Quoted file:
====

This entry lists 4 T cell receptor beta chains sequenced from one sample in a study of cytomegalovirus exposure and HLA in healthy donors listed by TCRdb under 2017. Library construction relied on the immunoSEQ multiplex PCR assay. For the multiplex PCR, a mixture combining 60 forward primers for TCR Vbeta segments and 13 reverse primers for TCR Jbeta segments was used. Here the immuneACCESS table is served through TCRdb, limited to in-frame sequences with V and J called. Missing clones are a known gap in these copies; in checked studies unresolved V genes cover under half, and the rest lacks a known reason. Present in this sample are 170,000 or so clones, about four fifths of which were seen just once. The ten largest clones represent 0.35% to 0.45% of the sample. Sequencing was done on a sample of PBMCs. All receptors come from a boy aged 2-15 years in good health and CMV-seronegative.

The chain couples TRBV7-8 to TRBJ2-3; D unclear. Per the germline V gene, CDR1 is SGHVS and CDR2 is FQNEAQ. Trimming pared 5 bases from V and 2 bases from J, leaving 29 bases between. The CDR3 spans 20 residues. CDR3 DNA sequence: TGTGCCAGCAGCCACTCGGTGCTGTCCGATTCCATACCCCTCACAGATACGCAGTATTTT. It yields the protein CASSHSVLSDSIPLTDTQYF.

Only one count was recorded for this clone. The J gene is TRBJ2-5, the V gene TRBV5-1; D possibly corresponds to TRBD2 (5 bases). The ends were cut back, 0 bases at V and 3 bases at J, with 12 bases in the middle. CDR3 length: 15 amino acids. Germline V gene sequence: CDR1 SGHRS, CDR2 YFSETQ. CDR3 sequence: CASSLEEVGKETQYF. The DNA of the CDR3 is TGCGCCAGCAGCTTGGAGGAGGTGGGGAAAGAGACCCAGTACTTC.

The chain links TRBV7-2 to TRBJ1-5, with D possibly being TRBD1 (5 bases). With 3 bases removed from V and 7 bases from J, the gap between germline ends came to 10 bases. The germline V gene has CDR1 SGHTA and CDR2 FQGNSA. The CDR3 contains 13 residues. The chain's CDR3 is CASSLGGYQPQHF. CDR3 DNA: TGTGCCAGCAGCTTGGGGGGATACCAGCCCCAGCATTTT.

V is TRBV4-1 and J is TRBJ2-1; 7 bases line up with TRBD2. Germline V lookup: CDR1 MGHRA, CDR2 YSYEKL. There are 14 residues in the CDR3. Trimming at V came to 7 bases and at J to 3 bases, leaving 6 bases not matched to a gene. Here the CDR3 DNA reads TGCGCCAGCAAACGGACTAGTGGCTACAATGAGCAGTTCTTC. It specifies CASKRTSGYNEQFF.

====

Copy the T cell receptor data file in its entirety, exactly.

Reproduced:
This entry lists 4 T cell receptor beta chains sequenced from one sample in a study of cytomegalovirus exposure and HLA in healthy donors listed by TCRdb under 2017. Library construction relied on the immunoSEQ multiplex PCR assay. For the multiplex PCR, a mixture combining 60 forward primers for TCR Vbeta segments and 13 reverse primers for TCR Jbeta segments was used. Here the immuneACCESS table is served through TCRdb, limited to in-frame sequences with V and J called. Missing clones are a known gap in these copies; in checked studies unresolved V genes cover under half, and the rest lacks a known reason. Present in this sample are 170,000 or so clones, about four fifths of which were seen just once. The ten largest clones represent 0.35% to 0.45% of the sample. Sequencing was done on a sample of PBMCs. All receptors come from a boy aged 2-15 years in good health and CMV-seronegative.

The chain couples TRBV7-8 to TRBJ2-3; D unclear. Per the germline V gene, CDR1 is SGHVS and CDR2 is FQNEAQ. Trimming pared 5 bases from V and 2 bases from J, leaving 29 bases between. The CDR3 spans 20 residues. CDR3 DNA sequence: TGTGCCAGCAGCCACTCGGTGCTGTCCGATTCCATACCCCTCACAGATACGCAGTATTTT. It yields the protein CASSHSVLSDSIPLTDTQYF.

Only one count was recorded for this clone. The J gene is TRBJ2-5, the V gene TRBV5-1; D possibly corresponds to TRBD2 (5 bases). The ends were cut back, 0 bases at V and 3 bases at J, with 12 bases in the middle. CDR3 length: 15 amino acids. Germline V gene sequence: CDR1 SGHRS, CDR2 YFSETQ. CDR3 sequence: CASSLEEVGKETQYF. The DNA of the CDR3 is TGCGCCAGCAGCTTGGAGGAGGTGGGGAAAGAGACCCAGTACTTC.

The chain links TRBV7-2 to TRBJ1-5, with D possibly being TRBD1 (5 bases). With 3 bases removed from V and 7 bases from J, the gap between germline ends came to 10 bases. The germline V gene has CDR1 SGHTA and CDR2 FQGNSA. The CDR3 contains 13 residues. The chain's CDR3 is CASSLGGYQPQHF. CDR3 DNA: TGTGCCAGCAGCTTGGGGGGATACCAGCCCCAGCATTTT.

V is TRBV4-1 and J is TRBJ2-1; 7 bases line up with TRBD2. Germline V lookup: CDR1 MGHRA, CDR2 YSYEKL. There are 14 residues in the CDR3. Trimming at V came to 7 bases and at J to 3 bases, leaving 6 bases not matched to a gene. Here the CDR3 DNA reads TGCGCCAGCAAACGGACTAGTGGCTACAATGAGCAGTTCTTC. It specifies CASKRTSGYNEQFF.